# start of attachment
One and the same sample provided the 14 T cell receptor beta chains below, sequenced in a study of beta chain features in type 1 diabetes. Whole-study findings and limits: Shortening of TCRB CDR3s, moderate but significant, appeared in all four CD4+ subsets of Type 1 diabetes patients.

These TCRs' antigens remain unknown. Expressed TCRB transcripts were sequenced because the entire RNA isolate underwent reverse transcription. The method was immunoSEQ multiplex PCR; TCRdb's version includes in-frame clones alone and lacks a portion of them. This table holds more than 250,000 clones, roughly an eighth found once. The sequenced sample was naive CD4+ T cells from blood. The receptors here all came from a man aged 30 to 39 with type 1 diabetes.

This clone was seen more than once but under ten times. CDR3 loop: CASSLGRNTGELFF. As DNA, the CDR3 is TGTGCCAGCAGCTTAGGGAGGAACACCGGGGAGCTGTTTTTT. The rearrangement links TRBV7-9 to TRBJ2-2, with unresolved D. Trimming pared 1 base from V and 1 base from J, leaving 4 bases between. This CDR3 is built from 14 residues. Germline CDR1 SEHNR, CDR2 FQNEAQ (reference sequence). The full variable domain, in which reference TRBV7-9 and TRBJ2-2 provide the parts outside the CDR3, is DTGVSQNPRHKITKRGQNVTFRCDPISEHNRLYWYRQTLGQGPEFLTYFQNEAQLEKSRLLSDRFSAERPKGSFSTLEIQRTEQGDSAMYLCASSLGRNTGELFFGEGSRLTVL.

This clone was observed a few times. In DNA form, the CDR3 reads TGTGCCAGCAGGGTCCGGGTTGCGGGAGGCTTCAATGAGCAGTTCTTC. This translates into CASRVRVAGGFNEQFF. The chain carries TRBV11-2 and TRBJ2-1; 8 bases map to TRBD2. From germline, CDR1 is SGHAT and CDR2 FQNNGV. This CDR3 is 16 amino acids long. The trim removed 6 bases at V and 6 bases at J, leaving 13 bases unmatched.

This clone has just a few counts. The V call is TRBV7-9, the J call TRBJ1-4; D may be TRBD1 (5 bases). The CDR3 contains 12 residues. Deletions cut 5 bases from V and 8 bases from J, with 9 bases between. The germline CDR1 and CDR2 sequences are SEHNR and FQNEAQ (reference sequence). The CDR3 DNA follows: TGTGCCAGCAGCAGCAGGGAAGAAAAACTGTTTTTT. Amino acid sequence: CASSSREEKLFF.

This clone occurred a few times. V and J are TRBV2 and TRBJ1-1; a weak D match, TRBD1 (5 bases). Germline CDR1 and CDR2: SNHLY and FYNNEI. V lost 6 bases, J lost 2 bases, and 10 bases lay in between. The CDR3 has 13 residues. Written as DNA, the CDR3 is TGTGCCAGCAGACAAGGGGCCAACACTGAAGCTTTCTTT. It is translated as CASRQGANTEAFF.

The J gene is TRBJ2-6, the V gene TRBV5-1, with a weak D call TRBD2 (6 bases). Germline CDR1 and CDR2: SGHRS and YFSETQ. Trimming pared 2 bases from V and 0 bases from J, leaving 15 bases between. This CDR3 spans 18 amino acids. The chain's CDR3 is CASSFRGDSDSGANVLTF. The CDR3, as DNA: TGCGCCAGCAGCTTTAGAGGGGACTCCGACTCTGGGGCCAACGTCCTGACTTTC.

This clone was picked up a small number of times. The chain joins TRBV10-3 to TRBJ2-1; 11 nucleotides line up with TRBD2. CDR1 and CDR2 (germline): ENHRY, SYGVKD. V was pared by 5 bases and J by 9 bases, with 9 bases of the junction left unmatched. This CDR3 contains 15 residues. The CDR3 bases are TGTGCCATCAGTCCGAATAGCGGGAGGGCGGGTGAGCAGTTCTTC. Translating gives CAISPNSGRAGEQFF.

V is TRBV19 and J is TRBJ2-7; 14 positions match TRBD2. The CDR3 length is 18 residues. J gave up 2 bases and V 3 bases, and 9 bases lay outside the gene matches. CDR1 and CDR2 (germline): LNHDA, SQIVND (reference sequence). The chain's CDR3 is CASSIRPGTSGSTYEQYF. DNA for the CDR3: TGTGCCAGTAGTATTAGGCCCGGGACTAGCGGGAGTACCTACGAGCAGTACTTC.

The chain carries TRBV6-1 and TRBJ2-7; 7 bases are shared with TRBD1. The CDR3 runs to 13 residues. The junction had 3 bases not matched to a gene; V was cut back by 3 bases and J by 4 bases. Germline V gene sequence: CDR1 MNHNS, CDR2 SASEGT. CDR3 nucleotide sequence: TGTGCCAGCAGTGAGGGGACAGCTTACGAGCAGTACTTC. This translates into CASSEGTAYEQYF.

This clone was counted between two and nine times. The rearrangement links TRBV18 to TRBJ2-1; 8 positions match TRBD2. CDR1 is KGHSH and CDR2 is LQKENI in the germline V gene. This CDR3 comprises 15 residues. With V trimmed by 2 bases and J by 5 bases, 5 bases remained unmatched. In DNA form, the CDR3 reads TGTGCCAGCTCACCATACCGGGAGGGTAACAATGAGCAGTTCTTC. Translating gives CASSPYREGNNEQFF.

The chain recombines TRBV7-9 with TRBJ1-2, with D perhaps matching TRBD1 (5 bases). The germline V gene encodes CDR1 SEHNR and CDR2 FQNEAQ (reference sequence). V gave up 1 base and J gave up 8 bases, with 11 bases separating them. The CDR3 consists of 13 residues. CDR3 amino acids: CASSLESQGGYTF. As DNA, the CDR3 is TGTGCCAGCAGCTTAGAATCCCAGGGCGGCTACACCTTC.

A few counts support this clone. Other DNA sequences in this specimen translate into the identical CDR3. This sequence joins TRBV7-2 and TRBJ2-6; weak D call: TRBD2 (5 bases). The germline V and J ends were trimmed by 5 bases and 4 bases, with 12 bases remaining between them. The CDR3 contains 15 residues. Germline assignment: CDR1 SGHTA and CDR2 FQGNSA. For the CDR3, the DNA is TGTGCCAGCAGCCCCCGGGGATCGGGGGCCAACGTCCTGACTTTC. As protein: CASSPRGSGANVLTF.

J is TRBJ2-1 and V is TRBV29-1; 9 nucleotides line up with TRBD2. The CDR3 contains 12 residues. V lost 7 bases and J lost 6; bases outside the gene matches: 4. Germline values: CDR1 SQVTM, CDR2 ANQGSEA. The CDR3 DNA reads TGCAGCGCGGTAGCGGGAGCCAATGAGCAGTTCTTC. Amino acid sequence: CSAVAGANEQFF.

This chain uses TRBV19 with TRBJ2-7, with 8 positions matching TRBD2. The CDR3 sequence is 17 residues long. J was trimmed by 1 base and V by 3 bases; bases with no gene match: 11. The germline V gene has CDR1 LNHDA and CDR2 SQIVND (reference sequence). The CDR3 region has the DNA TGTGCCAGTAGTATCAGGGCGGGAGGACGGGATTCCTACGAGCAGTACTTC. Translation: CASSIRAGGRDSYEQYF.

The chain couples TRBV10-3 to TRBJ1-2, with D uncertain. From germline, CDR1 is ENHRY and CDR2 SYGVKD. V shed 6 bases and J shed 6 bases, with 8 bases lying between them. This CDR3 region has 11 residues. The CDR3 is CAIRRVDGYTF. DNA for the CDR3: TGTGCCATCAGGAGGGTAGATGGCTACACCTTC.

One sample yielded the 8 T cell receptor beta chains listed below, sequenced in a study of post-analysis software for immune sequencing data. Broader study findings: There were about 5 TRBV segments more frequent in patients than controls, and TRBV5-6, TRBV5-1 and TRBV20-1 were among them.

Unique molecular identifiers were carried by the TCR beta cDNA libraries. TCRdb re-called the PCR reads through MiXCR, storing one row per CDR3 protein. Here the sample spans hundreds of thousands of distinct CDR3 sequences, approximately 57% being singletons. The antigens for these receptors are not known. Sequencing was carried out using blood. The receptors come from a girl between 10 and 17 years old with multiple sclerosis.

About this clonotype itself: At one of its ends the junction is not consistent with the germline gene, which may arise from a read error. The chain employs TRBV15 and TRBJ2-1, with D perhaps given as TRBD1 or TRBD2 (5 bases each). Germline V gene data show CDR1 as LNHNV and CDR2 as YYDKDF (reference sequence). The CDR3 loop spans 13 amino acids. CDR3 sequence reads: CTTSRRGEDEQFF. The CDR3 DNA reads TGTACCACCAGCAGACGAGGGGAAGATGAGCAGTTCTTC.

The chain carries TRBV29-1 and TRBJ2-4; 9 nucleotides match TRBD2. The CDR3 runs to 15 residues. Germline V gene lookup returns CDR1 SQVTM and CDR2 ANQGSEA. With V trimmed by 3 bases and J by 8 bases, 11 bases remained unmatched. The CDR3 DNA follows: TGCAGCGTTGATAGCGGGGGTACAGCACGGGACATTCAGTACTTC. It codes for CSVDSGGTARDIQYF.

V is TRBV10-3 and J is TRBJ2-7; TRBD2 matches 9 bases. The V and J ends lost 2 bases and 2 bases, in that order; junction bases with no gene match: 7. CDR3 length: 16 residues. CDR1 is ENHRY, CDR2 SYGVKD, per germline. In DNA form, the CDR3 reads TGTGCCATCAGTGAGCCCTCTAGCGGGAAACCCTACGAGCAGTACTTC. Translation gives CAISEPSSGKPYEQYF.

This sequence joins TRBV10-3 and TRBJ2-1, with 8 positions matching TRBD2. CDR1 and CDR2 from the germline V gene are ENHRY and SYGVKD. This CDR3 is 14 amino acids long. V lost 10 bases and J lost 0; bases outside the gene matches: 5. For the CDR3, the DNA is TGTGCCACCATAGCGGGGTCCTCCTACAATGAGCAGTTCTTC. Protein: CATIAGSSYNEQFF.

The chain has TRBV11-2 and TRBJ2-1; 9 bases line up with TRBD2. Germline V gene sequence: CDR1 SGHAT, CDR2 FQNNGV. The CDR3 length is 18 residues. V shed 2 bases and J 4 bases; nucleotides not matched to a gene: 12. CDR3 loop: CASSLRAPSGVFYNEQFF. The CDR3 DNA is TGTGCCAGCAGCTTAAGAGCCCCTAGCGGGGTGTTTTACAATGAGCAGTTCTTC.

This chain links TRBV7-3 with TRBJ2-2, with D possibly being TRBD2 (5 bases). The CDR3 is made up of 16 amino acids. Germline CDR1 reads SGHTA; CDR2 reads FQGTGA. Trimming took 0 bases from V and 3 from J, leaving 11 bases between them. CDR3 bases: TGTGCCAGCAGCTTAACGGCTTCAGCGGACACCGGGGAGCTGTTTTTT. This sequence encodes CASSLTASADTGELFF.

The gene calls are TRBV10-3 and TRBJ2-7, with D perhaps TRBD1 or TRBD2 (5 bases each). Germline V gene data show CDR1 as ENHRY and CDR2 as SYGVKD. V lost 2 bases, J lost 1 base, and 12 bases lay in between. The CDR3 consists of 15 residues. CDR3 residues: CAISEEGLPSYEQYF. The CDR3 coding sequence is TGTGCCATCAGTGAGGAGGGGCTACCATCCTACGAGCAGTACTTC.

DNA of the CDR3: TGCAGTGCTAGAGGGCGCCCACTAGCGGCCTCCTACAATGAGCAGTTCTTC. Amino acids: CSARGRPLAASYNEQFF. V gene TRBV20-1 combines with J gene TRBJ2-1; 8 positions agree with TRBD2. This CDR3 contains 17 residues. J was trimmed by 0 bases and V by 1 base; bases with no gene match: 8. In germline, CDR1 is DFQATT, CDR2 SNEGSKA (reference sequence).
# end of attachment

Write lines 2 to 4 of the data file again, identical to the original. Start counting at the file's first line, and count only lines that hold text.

These TCRs' antigens remain unknown. Expressed TCRB transcripts were sequenced because the entire RNA isolate underwent reverse transcription. The method was immunoSEQ multiplex PCR; TCRdb's version includes in-frame clones alone and lacks a portion of them. This table holds more than 250,000 clones, roughly an eighth found once. The sequenced sample was naive CD4+ T cells from blood. The receptors here all came from a man aged 30 to 39 with type 1 diabetes.

This clone was seen more than once but under ten times. CDR3 loop: CASSLGRNTGELFF. As DNA, the CDR3 is TGTGCCAGCAGCTTAGGGAGGAACACCGGGGAGCTGTTTTTT. The rearrangement links TRBV7-9 to TRBJ2-2, with unresolved D. Trimming pared 1 base from V and 1 base from J, leaving 4 bases between. This CDR3 is built from 14 residues. Germline CDR1 SEHNR, CDR2 FQNEAQ (reference sequence). The full variable domain, in which reference TRBV7-9 and TRBJ2-2 provide the parts outside the CDR3, is DTGVSQNPRHKITKRGQNVTFRCDPISEHNRLYWYRQTLGQGPEFLTYFQNEAQLEKSRLLSDRFSAERPKGSFSTLEIQRTEQGDSAMYLCASSLGRNTGELFFGEGSRLTVL.

This clone was observed a few times. In DNA form, the CDR3 reads TGTGCCAGCAGGGTCCGGGTTGCGGGAGGCTTCAATGAGCAGTTCTTC. This translates into CASRVRVAGGFNEQFF. The chain carries TRBV11-2 and TRBJ2-1; 8 bases map to TRBD2. From germline, CDR1 is SGHAT and CDR2 FQNNGV. This CDR3 is 16 amino acids long. The trim removed 6 bases at V and 6 bases at J, leaving 13 bases unmatched.